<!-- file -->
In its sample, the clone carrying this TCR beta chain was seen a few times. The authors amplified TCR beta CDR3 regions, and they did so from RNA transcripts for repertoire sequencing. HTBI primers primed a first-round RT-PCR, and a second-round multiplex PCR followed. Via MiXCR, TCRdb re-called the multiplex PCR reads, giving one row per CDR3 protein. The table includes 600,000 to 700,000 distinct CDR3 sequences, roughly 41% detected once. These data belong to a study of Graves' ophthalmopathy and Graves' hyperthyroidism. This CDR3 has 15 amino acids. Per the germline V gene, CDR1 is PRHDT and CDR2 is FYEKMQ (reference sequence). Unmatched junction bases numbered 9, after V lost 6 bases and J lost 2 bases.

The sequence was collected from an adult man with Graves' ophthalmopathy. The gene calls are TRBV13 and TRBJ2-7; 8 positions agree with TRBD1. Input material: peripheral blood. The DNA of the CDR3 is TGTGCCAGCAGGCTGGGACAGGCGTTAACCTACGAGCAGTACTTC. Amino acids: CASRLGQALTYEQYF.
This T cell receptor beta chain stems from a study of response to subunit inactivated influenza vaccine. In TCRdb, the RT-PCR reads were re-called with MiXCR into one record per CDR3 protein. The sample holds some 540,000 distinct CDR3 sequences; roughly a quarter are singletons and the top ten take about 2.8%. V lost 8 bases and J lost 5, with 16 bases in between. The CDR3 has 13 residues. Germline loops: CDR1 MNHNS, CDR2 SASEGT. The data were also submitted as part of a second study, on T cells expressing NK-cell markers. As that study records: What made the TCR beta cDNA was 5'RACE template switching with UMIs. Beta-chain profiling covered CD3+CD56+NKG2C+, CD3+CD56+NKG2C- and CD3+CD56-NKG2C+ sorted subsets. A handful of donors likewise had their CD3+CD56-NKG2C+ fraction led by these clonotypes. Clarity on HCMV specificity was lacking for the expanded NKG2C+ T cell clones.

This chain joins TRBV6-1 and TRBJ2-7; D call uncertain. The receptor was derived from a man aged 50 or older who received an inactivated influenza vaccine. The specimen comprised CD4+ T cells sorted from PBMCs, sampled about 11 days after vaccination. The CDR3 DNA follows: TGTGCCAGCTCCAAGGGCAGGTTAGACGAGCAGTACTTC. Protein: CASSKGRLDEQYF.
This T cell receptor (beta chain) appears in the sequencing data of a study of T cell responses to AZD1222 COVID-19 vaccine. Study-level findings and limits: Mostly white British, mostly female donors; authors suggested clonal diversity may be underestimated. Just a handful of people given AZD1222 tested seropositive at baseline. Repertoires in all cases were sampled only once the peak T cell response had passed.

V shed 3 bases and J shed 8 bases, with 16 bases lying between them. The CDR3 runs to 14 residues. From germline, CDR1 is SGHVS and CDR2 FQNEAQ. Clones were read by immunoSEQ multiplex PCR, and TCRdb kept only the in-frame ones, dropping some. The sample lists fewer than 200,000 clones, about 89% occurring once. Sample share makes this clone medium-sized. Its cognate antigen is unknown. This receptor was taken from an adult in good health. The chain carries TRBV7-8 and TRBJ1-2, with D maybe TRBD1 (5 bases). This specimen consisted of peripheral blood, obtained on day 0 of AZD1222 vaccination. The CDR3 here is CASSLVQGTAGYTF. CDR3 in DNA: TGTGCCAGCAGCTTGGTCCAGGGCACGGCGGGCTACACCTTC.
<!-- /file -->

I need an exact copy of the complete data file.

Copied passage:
In its sample, the clone carrying this TCR beta chain was seen a few times. The authors amplified TCR beta CDR3 regions, and they did so from RNA transcripts for repertoire sequencing. HTBI primers primed a first-round RT-PCR, and a second-round multiplex PCR followed. Via MiXCR, TCRdb re-called the multiplex PCR reads, giving one row per CDR3 protein. The table includes 600,000 to 700,000 distinct CDR3 sequences, roughly 41% detected once. These data belong to a study of Graves' ophthalmopathy and Graves' hyperthyroidism. This CDR3 has 15 amino acids. Per the germline V gene, CDR1 is PRHDT and CDR2 is FYEKMQ (reference sequence). Unmatched junction bases numbered 9, after V lost 6 bases and J lost 2 bases.

The sequence was collected from an adult man with Graves' ophthalmopathy. The gene calls are TRBV13 and TRBJ2-7; 8 positions agree with TRBD1. Input material: peripheral blood. The DNA of the CDR3 is TGTGCCAGCAGGCTGGGACAGGCGTTAACCTACGAGCAGTACTTC. Amino acids: CASRLGQALTYEQYF.
This T cell receptor beta chain stems from a study of response to subunit inactivated influenza vaccine. In TCRdb, the RT-PCR reads were re-called with MiXCR into one record per CDR3 protein. The sample holds some 540,000 distinct CDR3 sequences; roughly a quarter are singletons and the top ten take about 2.8%. V lost 8 bases and J lost 5, with 16 bases in between. The CDR3 has 13 residues. Germline loops: CDR1 MNHNS, CDR2 SASEGT. The data were also submitted as part of a second study, on T cells expressing NK-cell markers. As that study records: What made the TCR beta cDNA was 5'RACE template switching with UMIs. Beta-chain profiling covered CD3+CD56+NKG2C+, CD3+CD56+NKG2C- and CD3+CD56-NKG2C+ sorted subsets. A handful of donors likewise had their CD3+CD56-NKG2C+ fraction led by these clonotypes. Clarity on HCMV specificity was lacking for the expanded NKG2C+ T cell clones.

This chain joins TRBV6-1 and TRBJ2-7; D call uncertain. The receptor was derived from a man aged 50 or older who received an inactivated influenza vaccine. The specimen comprised CD4+ T cells sorted from PBMCs, sampled about 11 days after vaccination. The CDR3 DNA follows: TGTGCCAGCTCCAAGGGCAGGTTAGACGAGCAGTACTTC. Protein: CASSKGRLDEQYF.
This T cell receptor (beta chain) appears in the sequencing data of a study of T cell responses to AZD1222 COVID-19 vaccine. Study-level findings and limits: Mostly white British, mostly female donors; authors suggested clonal diversity may be underestimated. Just a handful of people given AZD1222 tested seropositive at baseline. Repertoires in all cases were sampled only once the peak T cell response had passed.

V shed 3 bases and J shed 8 bases, with 16 bases lying between them. The CDR3 runs to 14 residues. From germline, CDR1 is SGHVS and CDR2 FQNEAQ. Clones were read by immunoSEQ multiplex PCR, and TCRdb kept only the in-frame ones, dropping some. The sample lists fewer than 200,000 clones, about 89% occurring once. Sample share makes this clone medium-sized. Its cognate antigen is unknown. This receptor was taken from an adult in good health. The chain carries TRBV7-8 and TRBJ1-2, with D maybe TRBD1 (5 bases). This specimen consisted of peripheral blood, obtained on day 0 of AZD1222 vaccination. The CDR3 here is CASSLVQGTAGYTF. CDR3 in DNA: TGTGCCAGCAGCTTGGTCCAGGGCACGGCGGGCTACACCTTC.